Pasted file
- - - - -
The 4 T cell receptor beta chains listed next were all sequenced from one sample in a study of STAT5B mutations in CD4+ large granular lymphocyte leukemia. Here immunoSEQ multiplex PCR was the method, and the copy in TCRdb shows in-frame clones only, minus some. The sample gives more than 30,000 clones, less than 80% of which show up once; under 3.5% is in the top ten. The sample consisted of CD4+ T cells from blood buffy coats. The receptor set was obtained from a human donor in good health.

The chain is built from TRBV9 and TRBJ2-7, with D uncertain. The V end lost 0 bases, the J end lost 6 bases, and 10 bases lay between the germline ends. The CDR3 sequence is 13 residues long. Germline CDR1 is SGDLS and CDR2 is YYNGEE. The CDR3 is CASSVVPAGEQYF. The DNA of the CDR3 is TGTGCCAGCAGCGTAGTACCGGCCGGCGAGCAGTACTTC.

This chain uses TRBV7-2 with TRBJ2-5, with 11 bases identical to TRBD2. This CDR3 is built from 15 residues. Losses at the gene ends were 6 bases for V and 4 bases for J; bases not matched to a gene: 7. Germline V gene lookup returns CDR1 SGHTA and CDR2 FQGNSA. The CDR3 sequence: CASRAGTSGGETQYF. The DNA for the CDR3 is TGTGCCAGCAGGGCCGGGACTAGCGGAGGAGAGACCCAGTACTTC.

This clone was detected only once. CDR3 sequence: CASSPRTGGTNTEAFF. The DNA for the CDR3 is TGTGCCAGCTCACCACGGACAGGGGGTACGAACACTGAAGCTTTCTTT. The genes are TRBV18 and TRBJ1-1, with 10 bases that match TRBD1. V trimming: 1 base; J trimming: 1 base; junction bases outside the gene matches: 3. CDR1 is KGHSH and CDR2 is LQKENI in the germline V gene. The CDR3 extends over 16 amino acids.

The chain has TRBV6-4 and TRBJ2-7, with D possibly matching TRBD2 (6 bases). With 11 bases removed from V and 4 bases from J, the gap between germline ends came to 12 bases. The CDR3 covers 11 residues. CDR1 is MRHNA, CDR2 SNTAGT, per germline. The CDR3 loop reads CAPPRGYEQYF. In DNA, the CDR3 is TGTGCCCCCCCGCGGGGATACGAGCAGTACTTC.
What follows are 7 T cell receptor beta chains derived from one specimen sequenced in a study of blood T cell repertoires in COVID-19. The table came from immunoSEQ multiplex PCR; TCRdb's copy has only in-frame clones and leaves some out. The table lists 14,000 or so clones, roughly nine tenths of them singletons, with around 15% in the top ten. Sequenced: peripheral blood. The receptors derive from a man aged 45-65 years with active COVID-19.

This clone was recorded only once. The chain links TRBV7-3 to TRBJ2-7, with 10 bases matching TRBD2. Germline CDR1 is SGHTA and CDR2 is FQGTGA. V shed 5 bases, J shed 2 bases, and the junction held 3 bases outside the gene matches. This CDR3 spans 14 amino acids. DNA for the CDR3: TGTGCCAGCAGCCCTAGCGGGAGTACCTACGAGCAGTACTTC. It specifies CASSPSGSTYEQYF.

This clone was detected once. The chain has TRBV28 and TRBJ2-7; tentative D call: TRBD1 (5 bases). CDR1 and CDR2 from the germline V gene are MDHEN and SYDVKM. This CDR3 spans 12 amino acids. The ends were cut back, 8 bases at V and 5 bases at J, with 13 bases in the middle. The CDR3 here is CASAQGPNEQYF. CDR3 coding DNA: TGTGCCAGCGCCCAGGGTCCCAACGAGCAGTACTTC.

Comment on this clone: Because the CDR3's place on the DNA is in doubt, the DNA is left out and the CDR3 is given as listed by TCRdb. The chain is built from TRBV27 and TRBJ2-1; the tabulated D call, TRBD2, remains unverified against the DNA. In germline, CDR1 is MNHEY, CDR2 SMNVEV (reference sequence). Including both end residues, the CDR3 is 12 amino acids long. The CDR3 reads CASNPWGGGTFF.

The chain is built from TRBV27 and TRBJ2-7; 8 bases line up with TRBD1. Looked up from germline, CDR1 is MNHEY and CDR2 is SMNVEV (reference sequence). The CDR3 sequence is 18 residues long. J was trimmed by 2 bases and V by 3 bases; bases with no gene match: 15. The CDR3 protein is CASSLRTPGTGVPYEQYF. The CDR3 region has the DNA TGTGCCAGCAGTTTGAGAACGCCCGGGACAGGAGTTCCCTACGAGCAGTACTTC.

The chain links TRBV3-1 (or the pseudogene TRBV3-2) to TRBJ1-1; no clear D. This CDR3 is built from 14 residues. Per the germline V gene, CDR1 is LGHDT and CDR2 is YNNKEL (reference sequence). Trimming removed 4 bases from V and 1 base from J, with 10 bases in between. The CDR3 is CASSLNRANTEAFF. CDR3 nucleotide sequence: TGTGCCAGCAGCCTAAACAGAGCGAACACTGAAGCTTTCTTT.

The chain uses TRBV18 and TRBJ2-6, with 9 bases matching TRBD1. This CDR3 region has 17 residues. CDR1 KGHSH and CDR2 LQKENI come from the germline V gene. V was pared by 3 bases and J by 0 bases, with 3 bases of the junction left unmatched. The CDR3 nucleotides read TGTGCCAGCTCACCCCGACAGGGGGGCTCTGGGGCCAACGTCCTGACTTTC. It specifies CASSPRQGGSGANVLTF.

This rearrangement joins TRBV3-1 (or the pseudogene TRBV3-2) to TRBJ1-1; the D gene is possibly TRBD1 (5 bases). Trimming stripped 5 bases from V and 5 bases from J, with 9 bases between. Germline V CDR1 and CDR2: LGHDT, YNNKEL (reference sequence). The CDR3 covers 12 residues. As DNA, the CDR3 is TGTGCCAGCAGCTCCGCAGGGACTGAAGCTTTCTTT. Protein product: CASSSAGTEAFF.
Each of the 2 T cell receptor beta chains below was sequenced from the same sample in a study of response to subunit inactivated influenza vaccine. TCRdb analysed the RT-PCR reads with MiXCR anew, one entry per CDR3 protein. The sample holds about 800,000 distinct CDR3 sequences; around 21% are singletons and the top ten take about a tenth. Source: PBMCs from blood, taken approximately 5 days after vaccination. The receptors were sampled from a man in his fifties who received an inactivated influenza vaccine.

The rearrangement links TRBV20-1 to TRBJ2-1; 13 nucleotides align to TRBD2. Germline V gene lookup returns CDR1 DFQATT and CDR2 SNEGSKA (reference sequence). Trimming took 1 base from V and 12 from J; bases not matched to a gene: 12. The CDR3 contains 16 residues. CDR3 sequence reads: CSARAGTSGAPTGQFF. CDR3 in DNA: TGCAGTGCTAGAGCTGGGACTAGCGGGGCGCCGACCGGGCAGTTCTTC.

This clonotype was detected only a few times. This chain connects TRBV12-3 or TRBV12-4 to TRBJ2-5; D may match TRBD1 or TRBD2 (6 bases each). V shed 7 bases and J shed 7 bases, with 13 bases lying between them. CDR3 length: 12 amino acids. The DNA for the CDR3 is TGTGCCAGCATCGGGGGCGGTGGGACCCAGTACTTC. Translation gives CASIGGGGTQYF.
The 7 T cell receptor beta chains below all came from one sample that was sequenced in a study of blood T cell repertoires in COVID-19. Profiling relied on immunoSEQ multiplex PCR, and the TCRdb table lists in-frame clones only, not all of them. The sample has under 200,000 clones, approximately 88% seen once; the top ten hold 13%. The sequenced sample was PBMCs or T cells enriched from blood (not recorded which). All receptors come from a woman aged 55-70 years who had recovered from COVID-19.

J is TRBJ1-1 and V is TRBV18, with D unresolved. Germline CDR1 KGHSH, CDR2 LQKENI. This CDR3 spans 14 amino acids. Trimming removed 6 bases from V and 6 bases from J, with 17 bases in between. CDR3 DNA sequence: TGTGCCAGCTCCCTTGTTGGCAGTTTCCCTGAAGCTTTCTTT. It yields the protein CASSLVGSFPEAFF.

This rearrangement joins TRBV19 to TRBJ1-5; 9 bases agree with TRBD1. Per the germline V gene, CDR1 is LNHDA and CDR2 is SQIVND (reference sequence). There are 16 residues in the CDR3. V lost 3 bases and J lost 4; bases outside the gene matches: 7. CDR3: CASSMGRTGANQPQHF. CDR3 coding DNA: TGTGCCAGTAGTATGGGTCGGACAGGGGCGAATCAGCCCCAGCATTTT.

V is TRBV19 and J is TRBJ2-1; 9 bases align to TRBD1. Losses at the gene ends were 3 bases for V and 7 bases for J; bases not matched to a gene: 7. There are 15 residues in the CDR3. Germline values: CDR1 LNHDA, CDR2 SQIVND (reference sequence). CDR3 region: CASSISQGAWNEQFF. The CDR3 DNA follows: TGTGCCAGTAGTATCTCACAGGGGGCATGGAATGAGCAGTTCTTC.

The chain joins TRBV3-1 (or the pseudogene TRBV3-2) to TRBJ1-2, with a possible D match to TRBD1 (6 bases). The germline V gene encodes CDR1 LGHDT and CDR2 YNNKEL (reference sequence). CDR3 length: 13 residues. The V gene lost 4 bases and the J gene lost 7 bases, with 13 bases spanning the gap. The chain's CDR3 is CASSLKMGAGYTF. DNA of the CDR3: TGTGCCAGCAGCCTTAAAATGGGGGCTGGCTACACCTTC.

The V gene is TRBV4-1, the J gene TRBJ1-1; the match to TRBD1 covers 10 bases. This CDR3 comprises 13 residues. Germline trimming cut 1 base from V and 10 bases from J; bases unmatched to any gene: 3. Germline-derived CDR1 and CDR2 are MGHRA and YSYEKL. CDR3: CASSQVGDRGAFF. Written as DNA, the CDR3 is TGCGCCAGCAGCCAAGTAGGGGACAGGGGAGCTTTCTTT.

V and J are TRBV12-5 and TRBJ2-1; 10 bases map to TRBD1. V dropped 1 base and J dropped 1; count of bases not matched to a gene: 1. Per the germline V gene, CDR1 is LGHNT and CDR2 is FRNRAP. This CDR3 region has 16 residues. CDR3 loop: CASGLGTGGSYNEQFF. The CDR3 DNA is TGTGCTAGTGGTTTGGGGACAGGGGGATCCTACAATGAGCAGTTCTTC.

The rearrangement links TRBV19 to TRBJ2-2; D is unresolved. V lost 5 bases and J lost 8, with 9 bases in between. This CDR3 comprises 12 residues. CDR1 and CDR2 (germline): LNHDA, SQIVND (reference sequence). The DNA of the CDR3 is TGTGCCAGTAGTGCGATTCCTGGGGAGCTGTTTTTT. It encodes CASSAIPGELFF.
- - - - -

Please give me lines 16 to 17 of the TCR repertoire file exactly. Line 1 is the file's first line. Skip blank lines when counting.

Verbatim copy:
This clonotype was detected only a few times. This chain connects TRBV12-3 or TRBV12-4 to TRBJ2-5; D may match TRBD1 or TRBD2 (6 bases each). V shed 7 bases and J shed 7 bases, with 13 bases lying between them. CDR3 length: 12 amino acids. The DNA for the CDR3 is TGTGCCAGCATCGGGGGCGGTGGGACCCAGTACTTC. Translation gives CASIGGGGTQYF.
The 7 T cell receptor beta chains below all came from one sample that was sequenced in a study of blood T cell repertoires in COVID-19. Profiling relied on immunoSEQ multiplex PCR, and the TCRdb table lists in-frame clones only, not all of them. The sample has under 200,000 clones, approximately 88% seen once; the top ten hold 13%. The sequenced sample was PBMCs or T cells enriched from blood (not recorded which). All receptors come from a woman aged 55-70 years who had recovered from COVID-19.